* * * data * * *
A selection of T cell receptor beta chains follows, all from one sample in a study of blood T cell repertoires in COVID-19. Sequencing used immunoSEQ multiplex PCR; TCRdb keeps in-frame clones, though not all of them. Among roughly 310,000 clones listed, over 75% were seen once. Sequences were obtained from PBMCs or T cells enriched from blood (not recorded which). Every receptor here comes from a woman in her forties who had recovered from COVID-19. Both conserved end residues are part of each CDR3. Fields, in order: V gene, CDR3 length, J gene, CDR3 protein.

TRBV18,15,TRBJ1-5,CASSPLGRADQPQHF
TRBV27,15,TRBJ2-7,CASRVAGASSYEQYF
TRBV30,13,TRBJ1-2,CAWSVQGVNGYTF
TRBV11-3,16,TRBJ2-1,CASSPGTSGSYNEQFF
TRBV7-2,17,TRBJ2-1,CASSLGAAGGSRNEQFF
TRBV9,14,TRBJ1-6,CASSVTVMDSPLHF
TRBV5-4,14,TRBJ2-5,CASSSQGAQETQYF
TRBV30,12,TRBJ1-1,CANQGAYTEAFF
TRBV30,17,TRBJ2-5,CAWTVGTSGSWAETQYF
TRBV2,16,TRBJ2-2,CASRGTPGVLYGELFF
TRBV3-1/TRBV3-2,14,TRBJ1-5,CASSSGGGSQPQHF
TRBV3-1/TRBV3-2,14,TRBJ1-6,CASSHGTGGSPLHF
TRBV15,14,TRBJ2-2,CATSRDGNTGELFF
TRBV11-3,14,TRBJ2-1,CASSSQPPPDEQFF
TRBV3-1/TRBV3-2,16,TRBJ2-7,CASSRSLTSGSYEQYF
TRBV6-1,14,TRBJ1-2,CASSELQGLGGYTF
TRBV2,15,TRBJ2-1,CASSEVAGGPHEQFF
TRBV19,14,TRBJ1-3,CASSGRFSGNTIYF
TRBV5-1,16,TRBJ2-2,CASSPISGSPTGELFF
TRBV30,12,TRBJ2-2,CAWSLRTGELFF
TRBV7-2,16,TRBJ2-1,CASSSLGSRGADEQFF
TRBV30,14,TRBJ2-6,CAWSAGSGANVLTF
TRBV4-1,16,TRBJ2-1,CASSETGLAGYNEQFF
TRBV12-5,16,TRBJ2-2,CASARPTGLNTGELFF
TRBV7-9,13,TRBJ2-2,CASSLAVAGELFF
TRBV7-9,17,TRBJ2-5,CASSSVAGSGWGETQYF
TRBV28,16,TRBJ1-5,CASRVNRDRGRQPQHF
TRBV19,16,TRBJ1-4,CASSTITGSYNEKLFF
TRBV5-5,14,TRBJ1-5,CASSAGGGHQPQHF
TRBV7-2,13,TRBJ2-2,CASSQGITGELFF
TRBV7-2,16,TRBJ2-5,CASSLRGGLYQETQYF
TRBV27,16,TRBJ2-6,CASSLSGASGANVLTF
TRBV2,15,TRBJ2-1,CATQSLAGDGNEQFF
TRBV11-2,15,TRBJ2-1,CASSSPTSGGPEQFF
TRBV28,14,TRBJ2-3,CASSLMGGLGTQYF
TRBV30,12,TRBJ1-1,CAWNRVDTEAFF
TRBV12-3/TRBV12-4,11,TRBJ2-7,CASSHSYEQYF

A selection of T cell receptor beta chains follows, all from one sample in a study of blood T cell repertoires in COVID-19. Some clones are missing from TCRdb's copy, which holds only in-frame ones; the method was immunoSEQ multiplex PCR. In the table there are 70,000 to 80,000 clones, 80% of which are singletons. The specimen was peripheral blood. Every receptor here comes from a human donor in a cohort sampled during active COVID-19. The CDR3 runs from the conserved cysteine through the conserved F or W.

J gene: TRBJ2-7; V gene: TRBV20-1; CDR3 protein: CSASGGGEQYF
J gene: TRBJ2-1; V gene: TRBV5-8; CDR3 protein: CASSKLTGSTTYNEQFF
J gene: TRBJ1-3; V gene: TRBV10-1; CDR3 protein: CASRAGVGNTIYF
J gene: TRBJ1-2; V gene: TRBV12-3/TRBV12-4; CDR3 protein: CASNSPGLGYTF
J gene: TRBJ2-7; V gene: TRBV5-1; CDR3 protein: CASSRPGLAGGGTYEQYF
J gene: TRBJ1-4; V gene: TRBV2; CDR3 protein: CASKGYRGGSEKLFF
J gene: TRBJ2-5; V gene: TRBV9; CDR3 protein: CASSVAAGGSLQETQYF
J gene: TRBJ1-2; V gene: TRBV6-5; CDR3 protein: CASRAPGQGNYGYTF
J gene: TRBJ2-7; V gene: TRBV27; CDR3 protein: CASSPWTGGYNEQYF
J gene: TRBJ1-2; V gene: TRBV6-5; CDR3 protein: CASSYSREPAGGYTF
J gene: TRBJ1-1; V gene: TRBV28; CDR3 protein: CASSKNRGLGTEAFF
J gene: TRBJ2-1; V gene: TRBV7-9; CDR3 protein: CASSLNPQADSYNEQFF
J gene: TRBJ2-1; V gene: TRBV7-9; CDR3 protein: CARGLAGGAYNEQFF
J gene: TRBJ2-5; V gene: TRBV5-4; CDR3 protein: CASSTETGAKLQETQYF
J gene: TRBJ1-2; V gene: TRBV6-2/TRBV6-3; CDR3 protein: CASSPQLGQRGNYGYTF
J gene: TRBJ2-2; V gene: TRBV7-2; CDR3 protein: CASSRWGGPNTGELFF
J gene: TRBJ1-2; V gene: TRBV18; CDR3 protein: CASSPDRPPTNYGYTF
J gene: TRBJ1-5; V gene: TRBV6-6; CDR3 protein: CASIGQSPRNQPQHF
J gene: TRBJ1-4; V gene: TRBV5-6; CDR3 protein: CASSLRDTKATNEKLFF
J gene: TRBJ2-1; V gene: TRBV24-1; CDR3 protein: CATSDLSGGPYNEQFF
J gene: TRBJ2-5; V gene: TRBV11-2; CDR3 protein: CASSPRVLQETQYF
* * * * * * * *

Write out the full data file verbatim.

A selection of T cell receptor beta chains follows, all from one sample in a study of blood T cell repertoires in COVID-19. Sequencing used immunoSEQ multiplex PCR; TCRdb keeps in-frame clones, though not all of them. Among roughly 310,000 clones listed, over 75% were seen once. Sequences were obtained from PBMCs or T cells enriched from blood (not recorded which). Every receptor here comes from a woman in her forties who had recovered from COVID-19. Both conserved end residues are part of each CDR3. Fields, in order: V gene, CDR3 length, J gene, CDR3 protein.

TRBV18,15,TRBJ1-5,CASSPLGRADQPQHF
TRBV27,15,TRBJ2-7,CASRVAGASSYEQYF
TRBV30,13,TRBJ1-2,CAWSVQGVNGYTF
TRBV11-3,16,TRBJ2-1,CASSPGTSGSYNEQFF
TRBV7-2,17,TRBJ2-1,CASSLGAAGGSRNEQFF
TRBV9,14,TRBJ1-6,CASSVTVMDSPLHF
TRBV5-4,14,TRBJ2-5,CASSSQGAQETQYF
TRBV30,12,TRBJ1-1,CANQGAYTEAFF
TRBV30,17,TRBJ2-5,CAWTVGTSGSWAETQYF
TRBV2,16,TRBJ2-2,CASRGTPGVLYGELFF
TRBV3-1/TRBV3-2,14,TRBJ1-5,CASSSGGGSQPQHF
TRBV3-1/TRBV3-2,14,TRBJ1-6,CASSHGTGGSPLHF
TRBV15,14,TRBJ2-2,CATSRDGNTGELFF
TRBV11-3,14,TRBJ2-1,CASSSQPPPDEQFF
TRBV3-1/TRBV3-2,16,TRBJ2-7,CASSRSLTSGSYEQYF
TRBV6-1,14,TRBJ1-2,CASSELQGLGGYTF
TRBV2,15,TRBJ2-1,CASSEVAGGPHEQFF
TRBV19,14,TRBJ1-3,CASSGRFSGNTIYF
TRBV5-1,16,TRBJ2-2,CASSPISGSPTGELFF
TRBV30,12,TRBJ2-2,CAWSLRTGELFF
TRBV7-2,16,TRBJ2-1,CASSSLGSRGADEQFF
TRBV30,14,TRBJ2-6,CAWSAGSGANVLTF
TRBV4-1,16,TRBJ2-1,CASSETGLAGYNEQFF
TRBV12-5,16,TRBJ2-2,CASARPTGLNTGELFF
TRBV7-9,13,TRBJ2-2,CASSLAVAGELFF
TRBV7-9,17,TRBJ2-5,CASSSVAGSGWGETQYF
TRBV28,16,TRBJ1-5,CASRVNRDRGRQPQHF
TRBV19,16,TRBJ1-4,CASSTITGSYNEKLFF
TRBV5-5,14,TRBJ1-5,CASSAGGGHQPQHF
TRBV7-2,13,TRBJ2-2,CASSQGITGELFF
TRBV7-2,16,TRBJ2-5,CASSLRGGLYQETQYF
TRBV27,16,TRBJ2-6,CASSLSGASGANVLTF
TRBV2,15,TRBJ2-1,CATQSLAGDGNEQFF
TRBV11-2,15,TRBJ2-1,CASSSPTSGGPEQFF
TRBV28,14,TRBJ2-3,CASSLMGGLGTQYF
TRBV30,12,TRBJ1-1,CAWNRVDTEAFF
TRBV12-3/TRBV12-4,11,TRBJ2-7,CASSHSYEQYF

A selection of T cell receptor beta chains follows, all from one sample in a study of blood T cell repertoires in COVID-19. Some clones are missing from TCRdb's copy, which holds only in-frame ones; the method was immunoSEQ multiplex PCR. In the table there are 70,000 to 80,000 clones, 80% of which are singletons. The specimen was peripheral blood. Every receptor here comes from a human donor in a cohort sampled during active COVID-19. The CDR3 runs from the conserved cysteine through the conserved F or W.

J gene: TRBJ2-7; V gene: TRBV20-1; CDR3 protein: CSASGGGEQYF
J gene: TRBJ2-1; V gene: TRBV5-8; CDR3 protein: CASSKLTGSTTYNEQFF
J gene: TRBJ1-3; V gene: TRBV10-1; CDR3 protein: CASRAGVGNTIYF
J gene: TRBJ1-2; V gene: TRBV12-3/TRBV12-4; CDR3 protein: CASNSPGLGYTF
J gene: TRBJ2-7; V gene: TRBV5-1; CDR3 protein: CASSRPGLAGGGTYEQYF
J gene: TRBJ1-4; V gene: TRBV2; CDR3 protein: CASKGYRGGSEKLFF
J gene: TRBJ2-5; V gene: TRBV9; CDR3 protein: CASSVAAGGSLQETQYF
J gene: TRBJ1-2; V gene: TRBV6-5; CDR3 protein: CASRAPGQGNYGYTF
J gene: TRBJ2-7; V gene: TRBV27; CDR3 protein: CASSPWTGGYNEQYF
J gene: TRBJ1-2; V gene: TRBV6-5; CDR3 protein: CASSYSREPAGGYTF
J gene: TRBJ1-1; V gene: TRBV28; CDR3 protein: CASSKNRGLGTEAFF
J gene: TRBJ2-1; V gene: TRBV7-9; CDR3 protein: CASSLNPQADSYNEQFF
J gene: TRBJ2-1; V gene: TRBV7-9; CDR3 protein: CARGLAGGAYNEQFF
J gene: TRBJ2-5; V gene: TRBV5-4; CDR3 protein: CASSTETGAKLQETQYF
J gene: TRBJ1-2; V gene: TRBV6-2/TRBV6-3; CDR3 protein: CASSPQLGQRGNYGYTF
J gene: TRBJ2-2; V gene: TRBV7-2; CDR3 protein: CASSRWGGPNTGELFF
J gene: TRBJ1-2; V gene: TRBV18; CDR3 protein: CASSPDRPPTNYGYTF
J gene: TRBJ1-5; V gene: TRBV6-6; CDR3 protein: CASIGQSPRNQPQHF
J gene: TRBJ1-4; V gene: TRBV5-6; CDR3 protein: CASSLRDTKATNEKLFF
J gene: TRBJ2-1; V gene: TRBV24-1; CDR3 protein: CATSDLSGGPYNEQFF
J gene: TRBJ2-5; V gene: TRBV11-2; CDR3 protein: CASSPRVLQETQYF